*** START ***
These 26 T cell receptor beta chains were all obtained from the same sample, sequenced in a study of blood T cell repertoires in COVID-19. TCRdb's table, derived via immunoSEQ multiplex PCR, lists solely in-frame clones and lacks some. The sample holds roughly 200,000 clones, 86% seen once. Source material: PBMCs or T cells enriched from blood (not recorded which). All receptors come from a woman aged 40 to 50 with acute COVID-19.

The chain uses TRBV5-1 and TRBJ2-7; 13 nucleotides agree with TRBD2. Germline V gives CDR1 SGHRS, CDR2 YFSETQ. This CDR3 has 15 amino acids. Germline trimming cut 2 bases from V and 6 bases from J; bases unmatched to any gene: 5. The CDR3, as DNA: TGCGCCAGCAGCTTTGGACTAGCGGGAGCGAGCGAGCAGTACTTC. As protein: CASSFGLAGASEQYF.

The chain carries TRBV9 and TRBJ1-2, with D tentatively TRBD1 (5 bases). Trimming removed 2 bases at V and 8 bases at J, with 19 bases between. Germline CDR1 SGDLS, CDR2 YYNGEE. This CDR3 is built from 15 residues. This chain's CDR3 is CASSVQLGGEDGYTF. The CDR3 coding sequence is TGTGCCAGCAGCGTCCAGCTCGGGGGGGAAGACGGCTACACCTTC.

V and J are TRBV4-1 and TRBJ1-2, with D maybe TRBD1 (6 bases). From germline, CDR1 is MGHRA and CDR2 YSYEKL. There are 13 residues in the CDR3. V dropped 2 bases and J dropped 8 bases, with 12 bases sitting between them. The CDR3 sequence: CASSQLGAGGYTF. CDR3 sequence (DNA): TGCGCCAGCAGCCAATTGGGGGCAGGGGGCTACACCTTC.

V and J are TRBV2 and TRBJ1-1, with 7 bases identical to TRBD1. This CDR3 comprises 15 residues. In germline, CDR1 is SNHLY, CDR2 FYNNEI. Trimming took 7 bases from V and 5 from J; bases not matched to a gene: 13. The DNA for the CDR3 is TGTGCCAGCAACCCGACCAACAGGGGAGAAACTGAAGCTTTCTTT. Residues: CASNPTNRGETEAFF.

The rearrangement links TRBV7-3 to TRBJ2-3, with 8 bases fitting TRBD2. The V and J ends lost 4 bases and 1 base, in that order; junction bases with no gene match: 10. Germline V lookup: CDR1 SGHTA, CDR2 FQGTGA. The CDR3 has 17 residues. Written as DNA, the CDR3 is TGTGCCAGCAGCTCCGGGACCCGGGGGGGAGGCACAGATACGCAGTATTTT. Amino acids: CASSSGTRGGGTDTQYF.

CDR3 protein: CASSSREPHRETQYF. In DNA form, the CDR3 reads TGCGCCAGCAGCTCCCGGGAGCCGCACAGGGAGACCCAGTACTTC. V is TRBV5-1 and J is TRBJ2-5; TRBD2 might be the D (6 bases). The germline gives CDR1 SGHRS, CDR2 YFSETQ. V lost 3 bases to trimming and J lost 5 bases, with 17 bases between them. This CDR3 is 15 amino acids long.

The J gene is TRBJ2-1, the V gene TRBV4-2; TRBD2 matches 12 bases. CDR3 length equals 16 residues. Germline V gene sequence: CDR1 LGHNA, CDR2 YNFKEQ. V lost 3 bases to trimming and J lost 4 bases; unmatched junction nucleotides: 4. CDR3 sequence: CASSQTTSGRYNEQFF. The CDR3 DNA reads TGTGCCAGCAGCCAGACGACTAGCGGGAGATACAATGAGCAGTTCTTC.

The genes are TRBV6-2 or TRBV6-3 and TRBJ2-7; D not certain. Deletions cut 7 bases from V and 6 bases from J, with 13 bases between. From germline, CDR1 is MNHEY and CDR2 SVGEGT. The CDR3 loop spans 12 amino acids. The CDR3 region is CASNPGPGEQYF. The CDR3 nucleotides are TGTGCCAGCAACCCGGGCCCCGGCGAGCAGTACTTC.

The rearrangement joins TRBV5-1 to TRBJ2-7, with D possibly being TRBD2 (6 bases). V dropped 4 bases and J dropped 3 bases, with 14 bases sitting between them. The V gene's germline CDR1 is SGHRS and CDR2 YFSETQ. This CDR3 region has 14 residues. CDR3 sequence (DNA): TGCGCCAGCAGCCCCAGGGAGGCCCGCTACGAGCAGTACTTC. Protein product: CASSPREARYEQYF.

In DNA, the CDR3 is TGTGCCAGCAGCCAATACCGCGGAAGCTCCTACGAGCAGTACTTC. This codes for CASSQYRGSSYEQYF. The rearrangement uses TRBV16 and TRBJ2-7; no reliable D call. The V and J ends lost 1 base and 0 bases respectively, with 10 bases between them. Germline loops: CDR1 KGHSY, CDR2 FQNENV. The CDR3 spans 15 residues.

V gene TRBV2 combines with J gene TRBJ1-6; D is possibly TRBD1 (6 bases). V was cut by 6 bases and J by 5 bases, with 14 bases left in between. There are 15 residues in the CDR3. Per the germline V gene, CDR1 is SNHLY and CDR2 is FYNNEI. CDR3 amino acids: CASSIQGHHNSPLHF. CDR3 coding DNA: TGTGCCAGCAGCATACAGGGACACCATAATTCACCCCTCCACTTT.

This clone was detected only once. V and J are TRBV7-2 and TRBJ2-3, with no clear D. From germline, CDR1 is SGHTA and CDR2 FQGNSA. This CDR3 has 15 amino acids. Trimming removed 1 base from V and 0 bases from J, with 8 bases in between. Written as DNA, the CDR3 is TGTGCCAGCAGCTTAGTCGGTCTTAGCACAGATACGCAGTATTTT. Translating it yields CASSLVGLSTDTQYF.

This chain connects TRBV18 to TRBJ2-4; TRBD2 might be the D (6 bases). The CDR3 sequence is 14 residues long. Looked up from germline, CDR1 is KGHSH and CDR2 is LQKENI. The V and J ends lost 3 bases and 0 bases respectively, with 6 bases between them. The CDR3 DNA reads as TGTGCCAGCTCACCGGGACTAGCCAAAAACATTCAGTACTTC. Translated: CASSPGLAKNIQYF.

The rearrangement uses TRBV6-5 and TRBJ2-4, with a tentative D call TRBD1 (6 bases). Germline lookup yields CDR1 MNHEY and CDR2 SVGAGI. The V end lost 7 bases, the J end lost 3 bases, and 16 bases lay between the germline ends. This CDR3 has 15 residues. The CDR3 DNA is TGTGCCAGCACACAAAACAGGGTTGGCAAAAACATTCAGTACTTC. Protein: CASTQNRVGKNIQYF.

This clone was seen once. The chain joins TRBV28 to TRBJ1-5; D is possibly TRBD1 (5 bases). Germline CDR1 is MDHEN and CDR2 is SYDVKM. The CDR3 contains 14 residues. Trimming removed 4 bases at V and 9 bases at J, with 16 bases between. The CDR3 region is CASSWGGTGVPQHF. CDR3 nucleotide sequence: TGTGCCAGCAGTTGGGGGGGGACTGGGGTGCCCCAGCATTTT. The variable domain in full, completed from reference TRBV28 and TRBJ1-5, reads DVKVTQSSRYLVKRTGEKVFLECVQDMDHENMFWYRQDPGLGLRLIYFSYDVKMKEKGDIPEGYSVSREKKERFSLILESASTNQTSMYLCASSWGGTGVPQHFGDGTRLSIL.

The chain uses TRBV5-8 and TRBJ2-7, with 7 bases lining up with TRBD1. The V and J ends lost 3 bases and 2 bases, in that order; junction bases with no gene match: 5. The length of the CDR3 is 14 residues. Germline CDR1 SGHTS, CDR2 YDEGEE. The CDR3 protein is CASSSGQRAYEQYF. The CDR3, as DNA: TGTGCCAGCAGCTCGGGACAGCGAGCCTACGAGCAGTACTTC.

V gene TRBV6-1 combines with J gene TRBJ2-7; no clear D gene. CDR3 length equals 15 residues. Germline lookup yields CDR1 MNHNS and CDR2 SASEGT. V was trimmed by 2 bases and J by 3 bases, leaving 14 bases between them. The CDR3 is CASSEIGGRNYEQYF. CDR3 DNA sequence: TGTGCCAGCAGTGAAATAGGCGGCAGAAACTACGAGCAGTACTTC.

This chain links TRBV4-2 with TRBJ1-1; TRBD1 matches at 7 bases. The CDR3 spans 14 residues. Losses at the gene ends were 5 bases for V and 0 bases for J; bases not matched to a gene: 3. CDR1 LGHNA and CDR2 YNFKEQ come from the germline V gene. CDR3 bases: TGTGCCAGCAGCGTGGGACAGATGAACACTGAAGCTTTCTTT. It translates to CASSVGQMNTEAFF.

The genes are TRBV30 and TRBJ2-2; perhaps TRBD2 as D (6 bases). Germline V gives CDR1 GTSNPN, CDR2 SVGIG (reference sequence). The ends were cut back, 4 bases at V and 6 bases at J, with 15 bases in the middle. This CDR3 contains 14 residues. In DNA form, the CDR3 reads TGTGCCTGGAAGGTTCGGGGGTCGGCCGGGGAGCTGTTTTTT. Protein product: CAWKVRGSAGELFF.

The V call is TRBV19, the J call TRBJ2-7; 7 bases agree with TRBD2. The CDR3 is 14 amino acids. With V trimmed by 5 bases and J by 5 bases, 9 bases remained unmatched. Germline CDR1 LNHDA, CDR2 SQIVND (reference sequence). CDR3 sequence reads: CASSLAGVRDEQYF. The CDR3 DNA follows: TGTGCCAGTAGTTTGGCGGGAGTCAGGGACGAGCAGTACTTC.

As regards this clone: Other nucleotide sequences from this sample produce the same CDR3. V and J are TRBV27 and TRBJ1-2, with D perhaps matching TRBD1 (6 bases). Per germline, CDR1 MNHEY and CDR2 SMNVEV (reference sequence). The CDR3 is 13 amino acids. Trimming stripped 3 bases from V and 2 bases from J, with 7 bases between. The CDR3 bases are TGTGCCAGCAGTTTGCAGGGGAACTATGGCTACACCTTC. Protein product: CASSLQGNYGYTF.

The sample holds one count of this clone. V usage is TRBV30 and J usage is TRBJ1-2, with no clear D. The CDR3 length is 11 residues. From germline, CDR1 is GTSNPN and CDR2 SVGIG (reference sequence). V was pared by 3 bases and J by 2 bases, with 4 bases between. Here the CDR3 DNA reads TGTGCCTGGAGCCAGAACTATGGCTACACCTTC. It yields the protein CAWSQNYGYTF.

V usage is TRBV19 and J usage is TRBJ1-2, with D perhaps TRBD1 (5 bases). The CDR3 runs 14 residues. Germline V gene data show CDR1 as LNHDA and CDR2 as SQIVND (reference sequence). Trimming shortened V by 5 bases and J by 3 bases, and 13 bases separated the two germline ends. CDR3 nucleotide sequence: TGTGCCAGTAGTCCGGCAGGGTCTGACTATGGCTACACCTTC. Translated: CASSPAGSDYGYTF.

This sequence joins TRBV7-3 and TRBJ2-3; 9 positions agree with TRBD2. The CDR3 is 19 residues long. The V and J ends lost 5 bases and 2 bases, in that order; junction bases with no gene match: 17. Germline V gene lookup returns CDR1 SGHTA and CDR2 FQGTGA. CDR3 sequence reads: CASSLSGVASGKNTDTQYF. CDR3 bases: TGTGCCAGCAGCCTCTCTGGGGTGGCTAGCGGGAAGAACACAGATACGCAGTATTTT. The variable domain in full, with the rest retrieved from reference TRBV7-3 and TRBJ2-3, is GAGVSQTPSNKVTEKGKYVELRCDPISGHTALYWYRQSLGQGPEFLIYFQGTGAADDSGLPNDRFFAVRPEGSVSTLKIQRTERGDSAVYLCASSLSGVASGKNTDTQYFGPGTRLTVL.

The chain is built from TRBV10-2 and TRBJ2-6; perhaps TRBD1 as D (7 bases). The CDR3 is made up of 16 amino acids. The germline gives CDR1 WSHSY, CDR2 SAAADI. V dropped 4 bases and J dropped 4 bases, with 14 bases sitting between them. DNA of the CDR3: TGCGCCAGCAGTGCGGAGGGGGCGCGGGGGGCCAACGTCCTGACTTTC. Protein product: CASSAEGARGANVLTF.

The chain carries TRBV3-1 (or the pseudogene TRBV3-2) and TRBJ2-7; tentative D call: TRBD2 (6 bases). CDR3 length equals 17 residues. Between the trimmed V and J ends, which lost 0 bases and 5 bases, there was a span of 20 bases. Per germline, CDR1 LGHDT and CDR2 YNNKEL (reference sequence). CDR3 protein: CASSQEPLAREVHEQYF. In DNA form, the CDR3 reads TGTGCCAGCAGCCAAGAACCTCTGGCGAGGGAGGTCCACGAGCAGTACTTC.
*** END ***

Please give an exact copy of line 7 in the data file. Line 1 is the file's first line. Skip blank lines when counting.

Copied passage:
CDR3 protein: CASSSREPHRETQYF. In DNA form, the CDR3 reads TGCGCCAGCAGCTCCCGGGAGCCGCACAGGGAGACCCAGTACTTC. V is TRBV5-1 and J is TRBJ2-5; TRBD2 might be the D (6 bases). The germline gives CDR1 SGHRS, CDR2 YFSETQ. V lost 3 bases to trimming and J lost 5 bases, with 17 bases between them. This CDR3 is 15 amino acids long.